According to a poll taken at Criticaleye’s Asia Leadership Retreat, the biggest challenges when leading a global or regional team are: communicating and collaborating effectively, managing multiple reporting lines, finding a solution to a lack of empowerment from HQ, and the ‘always on’, 24-7 nature of leadership for executives.
Michael Crompton, General Manager for Asia at Criticaleye, comments: “When leading an internationally dispersed team, you need a combination of great people and organisational skills. You must make time for face to face discussion, where you are listening to feedback and letting teams develop ideas about the markets they know, rather than doing all the talking and being directive.
“Perhaps the hardest part lies in creating a sense of everybody striving towards a common goal, while understanding that each market will have a different way of getting the job done.”
We asked a range of experts for advice on the best ways to lead a global team.
James Hallatt, Senior Vice President Oral Health Category, GSK
When it comes to trying to manage separate teams in different time zones, the best piece of advice that I can offer is to double the level of communication and over-connect. If you don’t, you will be in the business of herding cats and your team will start to become dysfunctional.
My teams will be on the phone to each other all the time, but this is not enough. Face to face discussion will always be required to get a better understanding of what is happening on the ground. For example, a senior group from my team will visit our twelve international areas of operation once a year. This will be a three-day summit during which we will sit down and try to get to the bottom of problems.
It is also important to make sure you do not turn your global headquarters into an ivory tower. Don’t cut yourself off from the realities that your employees are facing on the ground in different countries. At our HQ we have people from over thirty different countries working for us, and we get all the leads from our twelve different international areas to join us in the UK twice a year.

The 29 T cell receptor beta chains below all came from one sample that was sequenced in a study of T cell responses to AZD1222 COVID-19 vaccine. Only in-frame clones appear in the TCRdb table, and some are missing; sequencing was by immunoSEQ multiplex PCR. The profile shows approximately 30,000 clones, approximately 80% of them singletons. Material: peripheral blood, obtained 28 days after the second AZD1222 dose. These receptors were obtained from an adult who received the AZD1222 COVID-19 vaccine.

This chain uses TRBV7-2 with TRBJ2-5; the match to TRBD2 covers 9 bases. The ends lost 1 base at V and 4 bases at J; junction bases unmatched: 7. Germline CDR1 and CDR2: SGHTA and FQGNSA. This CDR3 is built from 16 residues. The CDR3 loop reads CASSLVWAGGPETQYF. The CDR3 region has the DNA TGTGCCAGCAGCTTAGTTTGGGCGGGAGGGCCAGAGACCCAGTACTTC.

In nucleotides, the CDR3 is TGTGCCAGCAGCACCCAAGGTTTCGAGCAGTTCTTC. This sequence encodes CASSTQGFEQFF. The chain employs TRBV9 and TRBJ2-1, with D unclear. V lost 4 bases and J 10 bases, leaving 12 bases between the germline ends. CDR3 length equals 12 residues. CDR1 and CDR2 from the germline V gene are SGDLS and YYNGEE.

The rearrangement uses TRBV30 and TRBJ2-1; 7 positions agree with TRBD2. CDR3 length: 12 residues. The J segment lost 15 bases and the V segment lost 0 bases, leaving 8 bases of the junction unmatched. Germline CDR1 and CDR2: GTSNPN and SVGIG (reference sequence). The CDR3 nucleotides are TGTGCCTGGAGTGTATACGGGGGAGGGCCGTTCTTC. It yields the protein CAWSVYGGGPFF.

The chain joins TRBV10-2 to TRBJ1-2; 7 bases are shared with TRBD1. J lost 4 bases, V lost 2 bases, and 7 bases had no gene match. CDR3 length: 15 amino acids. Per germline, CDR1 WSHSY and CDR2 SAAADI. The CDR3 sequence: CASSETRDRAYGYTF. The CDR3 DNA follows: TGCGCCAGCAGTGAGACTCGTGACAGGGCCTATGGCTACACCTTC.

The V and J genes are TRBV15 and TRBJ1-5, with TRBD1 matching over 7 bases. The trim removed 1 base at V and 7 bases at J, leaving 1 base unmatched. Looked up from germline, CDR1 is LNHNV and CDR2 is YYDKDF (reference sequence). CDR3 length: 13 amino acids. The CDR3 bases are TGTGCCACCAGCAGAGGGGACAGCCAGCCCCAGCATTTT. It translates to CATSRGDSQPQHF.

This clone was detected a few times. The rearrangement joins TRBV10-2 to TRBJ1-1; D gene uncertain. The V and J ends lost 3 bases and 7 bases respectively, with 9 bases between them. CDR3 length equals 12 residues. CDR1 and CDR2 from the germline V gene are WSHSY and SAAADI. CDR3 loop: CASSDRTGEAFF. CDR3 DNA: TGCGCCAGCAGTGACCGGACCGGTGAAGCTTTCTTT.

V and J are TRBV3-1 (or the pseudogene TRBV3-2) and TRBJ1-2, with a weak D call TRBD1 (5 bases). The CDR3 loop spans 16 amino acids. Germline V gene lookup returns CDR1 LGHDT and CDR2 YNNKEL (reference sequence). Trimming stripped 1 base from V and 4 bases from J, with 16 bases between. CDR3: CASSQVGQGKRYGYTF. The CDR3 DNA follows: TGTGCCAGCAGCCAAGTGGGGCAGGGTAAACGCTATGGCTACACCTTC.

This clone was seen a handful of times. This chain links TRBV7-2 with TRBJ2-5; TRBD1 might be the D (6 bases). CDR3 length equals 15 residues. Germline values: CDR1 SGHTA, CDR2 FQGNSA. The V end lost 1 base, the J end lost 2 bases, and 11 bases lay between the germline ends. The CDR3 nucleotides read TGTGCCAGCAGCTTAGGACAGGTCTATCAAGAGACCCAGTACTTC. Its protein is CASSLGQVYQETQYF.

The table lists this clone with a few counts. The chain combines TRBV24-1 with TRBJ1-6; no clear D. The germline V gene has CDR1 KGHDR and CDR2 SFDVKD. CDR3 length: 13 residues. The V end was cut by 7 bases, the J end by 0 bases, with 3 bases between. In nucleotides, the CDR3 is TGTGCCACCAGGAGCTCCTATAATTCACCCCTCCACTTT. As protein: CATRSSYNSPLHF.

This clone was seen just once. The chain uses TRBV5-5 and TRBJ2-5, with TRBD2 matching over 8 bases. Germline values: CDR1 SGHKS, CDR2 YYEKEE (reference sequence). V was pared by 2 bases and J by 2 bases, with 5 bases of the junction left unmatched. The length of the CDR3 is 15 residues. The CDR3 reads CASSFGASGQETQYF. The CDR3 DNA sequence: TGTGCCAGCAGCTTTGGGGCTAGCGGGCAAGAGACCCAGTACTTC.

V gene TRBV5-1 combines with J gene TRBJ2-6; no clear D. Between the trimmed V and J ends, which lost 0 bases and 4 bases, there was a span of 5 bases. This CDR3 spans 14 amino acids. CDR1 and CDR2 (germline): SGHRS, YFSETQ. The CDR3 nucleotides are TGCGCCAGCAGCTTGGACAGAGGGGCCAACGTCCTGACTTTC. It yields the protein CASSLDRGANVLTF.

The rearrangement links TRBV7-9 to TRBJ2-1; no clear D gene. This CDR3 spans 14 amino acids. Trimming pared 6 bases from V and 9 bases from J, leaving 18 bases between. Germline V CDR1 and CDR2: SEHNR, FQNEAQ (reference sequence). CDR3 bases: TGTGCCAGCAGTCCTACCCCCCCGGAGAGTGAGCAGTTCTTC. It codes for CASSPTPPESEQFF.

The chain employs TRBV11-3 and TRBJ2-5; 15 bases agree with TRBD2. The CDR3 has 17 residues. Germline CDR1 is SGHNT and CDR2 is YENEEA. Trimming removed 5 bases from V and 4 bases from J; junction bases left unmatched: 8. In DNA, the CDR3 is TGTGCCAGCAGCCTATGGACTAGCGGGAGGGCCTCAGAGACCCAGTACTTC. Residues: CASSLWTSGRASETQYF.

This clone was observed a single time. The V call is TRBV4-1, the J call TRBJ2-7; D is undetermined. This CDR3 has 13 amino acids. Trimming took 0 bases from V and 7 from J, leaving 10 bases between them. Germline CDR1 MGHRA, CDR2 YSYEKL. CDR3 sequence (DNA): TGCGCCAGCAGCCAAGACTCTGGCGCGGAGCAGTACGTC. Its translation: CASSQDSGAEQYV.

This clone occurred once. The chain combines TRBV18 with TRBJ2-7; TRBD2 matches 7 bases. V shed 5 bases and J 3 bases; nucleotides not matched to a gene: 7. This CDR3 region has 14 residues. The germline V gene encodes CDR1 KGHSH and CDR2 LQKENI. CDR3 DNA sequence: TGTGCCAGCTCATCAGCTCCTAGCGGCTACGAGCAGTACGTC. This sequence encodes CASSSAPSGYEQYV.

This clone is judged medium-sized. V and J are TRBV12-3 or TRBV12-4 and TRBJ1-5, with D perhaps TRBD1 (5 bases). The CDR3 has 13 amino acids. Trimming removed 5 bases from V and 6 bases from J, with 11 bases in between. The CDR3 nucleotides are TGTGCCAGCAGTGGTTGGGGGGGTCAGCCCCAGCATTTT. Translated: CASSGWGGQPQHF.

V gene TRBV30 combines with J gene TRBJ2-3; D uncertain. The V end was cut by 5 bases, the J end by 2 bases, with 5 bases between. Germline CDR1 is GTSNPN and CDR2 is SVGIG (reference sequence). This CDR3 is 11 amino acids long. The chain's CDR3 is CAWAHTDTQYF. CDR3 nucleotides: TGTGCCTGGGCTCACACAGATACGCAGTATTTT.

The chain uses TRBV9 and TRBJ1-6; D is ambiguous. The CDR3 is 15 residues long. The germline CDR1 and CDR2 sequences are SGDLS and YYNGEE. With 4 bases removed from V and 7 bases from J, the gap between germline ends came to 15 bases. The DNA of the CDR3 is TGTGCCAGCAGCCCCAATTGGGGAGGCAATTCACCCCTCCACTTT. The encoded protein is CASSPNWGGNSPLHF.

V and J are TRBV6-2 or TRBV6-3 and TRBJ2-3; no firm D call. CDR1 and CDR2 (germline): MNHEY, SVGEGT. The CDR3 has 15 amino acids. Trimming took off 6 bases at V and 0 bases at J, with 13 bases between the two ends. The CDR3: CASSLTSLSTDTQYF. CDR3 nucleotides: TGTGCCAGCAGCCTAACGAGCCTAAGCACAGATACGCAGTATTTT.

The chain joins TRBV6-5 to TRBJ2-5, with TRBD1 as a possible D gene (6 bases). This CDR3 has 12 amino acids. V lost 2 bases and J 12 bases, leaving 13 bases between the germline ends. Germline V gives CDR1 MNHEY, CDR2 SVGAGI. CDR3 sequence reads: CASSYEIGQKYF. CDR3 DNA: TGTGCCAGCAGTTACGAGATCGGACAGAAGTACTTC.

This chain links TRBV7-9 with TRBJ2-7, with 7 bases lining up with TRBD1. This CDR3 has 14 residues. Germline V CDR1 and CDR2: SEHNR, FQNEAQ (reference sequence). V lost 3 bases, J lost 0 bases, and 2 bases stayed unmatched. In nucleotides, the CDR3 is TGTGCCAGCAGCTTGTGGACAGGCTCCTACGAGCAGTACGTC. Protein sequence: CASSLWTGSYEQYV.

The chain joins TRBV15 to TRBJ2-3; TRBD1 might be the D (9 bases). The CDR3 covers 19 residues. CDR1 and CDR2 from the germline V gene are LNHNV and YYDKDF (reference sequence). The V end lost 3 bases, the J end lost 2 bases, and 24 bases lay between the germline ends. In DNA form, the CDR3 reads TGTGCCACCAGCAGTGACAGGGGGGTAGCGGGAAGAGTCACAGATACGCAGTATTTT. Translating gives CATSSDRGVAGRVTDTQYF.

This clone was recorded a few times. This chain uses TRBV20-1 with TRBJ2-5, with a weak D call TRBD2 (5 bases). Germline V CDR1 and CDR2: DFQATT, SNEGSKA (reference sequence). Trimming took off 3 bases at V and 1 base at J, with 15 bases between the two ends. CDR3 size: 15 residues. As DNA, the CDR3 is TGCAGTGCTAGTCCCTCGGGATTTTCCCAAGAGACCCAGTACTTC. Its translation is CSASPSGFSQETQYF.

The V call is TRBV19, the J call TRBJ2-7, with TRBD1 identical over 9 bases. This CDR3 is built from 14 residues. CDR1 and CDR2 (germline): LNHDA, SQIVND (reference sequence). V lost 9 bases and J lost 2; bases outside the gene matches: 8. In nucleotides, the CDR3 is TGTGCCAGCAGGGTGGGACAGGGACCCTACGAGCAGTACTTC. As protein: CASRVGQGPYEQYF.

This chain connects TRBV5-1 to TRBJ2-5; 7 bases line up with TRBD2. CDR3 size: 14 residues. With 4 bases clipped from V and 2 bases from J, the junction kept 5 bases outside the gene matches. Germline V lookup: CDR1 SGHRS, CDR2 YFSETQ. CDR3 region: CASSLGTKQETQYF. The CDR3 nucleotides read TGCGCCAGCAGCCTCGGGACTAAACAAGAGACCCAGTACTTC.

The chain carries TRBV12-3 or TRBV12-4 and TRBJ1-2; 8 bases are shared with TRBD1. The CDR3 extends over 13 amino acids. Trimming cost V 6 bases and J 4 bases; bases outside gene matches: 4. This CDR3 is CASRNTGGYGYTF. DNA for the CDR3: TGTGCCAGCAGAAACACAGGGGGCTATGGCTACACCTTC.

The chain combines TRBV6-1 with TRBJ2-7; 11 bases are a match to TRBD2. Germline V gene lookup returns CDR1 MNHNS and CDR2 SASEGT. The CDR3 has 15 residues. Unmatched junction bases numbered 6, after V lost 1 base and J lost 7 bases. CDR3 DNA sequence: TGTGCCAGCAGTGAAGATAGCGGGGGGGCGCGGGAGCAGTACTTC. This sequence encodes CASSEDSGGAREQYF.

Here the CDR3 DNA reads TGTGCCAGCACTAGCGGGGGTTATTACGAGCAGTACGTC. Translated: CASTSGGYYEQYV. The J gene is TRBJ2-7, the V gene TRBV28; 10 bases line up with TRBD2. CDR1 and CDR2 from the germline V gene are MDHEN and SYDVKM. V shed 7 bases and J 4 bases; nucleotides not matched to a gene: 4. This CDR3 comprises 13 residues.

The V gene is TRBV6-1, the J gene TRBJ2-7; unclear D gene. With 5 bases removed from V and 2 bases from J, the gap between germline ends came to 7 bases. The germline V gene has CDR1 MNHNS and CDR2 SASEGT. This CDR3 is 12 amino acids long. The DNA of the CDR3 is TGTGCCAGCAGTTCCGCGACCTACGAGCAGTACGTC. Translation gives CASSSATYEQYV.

Making your global HQ as multicultural and diverse as possible will allow you to better understand how to manage your team members who are based abroad.
Mark Whitby, NED, TotalMobile
There is always going to be a sense of tension between local and global teams. Healthy debate around the scale that a corporate office is going to bring to a project, and how it can be tailored to different regions and functions, is to be expected. It is the job of the regional lead to be a translator, someone who explains back to the corporate HQ what the priorities are and what resources are required to achieve them, and then to relate the response back to local leaders.
For example, we dealt with a perceived lack of empowerment locally by devolving accountability to the appropriate level within the organisation, and then reminding people that this comes with accountability. Understanding how to apply this, and then streamlining the decision-making process to allow people to get things signed off easily, is key – if you do it incorrectly, it will cause you serious problems.